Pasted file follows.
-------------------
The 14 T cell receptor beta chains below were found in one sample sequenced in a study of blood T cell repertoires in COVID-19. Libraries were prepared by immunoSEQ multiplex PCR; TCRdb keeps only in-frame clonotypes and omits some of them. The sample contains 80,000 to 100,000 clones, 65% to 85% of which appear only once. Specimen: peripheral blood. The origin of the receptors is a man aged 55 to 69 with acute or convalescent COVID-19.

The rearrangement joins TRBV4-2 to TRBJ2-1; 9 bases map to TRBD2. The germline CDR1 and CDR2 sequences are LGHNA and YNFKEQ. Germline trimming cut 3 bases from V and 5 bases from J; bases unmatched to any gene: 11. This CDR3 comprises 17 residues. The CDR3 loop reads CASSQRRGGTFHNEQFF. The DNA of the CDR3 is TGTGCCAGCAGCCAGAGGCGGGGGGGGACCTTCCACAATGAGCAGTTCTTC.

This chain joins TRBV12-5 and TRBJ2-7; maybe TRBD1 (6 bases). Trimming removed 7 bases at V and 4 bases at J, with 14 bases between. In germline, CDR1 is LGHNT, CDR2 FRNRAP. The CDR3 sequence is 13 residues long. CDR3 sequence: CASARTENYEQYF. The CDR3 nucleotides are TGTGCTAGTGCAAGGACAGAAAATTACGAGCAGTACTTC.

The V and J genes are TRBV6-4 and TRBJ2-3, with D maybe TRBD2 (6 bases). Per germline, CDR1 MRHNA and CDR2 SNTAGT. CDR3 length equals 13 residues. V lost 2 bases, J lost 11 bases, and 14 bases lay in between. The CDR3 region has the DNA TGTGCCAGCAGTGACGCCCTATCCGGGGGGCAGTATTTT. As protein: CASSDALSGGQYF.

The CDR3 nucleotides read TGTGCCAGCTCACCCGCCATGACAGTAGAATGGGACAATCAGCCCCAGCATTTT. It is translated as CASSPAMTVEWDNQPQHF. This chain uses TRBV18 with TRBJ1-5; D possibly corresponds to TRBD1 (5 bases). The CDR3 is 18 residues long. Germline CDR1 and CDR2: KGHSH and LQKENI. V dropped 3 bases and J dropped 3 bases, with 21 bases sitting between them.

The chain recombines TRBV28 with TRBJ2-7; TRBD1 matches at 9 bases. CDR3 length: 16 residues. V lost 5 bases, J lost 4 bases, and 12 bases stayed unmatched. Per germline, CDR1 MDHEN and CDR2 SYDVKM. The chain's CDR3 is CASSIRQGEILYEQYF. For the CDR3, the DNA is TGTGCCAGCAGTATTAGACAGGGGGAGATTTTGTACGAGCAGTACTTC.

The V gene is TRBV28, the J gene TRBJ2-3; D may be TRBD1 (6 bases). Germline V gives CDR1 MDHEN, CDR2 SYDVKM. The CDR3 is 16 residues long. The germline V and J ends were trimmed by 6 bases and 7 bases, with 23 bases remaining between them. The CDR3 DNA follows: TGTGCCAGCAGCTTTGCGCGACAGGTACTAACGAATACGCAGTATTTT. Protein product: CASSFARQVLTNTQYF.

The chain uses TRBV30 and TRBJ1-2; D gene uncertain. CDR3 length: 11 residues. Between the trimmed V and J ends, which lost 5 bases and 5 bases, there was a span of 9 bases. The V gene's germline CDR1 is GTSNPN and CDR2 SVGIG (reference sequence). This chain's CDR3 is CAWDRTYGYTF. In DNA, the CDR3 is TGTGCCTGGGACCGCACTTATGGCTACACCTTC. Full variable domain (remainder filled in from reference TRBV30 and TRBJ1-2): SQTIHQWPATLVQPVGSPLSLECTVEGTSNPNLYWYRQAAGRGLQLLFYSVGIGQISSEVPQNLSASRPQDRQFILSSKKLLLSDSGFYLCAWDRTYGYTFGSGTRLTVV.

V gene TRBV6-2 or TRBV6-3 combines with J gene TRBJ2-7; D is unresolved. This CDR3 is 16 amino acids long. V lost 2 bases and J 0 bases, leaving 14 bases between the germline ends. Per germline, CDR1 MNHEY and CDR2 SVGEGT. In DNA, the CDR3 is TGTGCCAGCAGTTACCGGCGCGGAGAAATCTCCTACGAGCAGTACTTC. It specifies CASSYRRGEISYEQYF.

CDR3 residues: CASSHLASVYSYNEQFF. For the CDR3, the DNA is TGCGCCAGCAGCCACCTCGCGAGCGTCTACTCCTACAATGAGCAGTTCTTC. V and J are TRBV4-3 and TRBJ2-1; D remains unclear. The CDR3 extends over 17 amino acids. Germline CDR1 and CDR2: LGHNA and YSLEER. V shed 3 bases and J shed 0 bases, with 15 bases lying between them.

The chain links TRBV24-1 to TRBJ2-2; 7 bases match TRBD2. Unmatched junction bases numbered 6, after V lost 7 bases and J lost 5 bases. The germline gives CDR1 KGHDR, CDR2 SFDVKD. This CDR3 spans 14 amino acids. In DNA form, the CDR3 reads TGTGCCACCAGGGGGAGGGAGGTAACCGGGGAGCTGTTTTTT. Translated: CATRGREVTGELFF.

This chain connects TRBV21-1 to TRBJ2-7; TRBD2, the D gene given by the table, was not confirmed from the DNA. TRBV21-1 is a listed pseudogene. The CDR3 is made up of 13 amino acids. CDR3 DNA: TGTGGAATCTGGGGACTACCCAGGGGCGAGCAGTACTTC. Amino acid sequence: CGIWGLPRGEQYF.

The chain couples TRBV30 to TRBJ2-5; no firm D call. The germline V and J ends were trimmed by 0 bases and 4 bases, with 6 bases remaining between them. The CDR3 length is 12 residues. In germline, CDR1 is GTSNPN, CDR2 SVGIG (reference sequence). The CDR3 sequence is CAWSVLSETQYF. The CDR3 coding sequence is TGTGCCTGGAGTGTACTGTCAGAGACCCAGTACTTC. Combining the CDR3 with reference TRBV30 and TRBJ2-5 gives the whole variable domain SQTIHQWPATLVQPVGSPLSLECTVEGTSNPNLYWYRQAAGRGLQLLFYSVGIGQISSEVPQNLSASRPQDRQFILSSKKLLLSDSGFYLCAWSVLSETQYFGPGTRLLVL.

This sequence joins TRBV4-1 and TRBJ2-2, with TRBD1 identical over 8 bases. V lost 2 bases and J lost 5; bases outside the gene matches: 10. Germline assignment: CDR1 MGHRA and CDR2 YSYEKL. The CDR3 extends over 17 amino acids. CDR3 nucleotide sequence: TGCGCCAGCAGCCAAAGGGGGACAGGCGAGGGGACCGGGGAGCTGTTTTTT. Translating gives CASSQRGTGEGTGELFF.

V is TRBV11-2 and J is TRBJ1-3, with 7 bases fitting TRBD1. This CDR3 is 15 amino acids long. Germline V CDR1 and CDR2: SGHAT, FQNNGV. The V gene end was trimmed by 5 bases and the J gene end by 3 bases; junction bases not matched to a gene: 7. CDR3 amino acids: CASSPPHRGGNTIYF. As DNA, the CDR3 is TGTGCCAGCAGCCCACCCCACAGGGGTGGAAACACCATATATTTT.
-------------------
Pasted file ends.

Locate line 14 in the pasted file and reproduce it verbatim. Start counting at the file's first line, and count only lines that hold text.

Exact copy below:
This sequence joins TRBV4-1 and TRBJ2-2, with TRBD1 identical over 8 bases. V lost 2 bases and J lost 5; bases outside the gene matches: 10. Germline assignment: CDR1 MGHRA and CDR2 YSYEKL. The CDR3 extends over 17 amino acids. CDR3 nucleotide sequence: TGCGCCAGCAGCCAAAGGGGGACAGGCGAGGGGACCGGGGAGCTGTTTTTT. Translating gives CASSQRGTGEGTGELFF.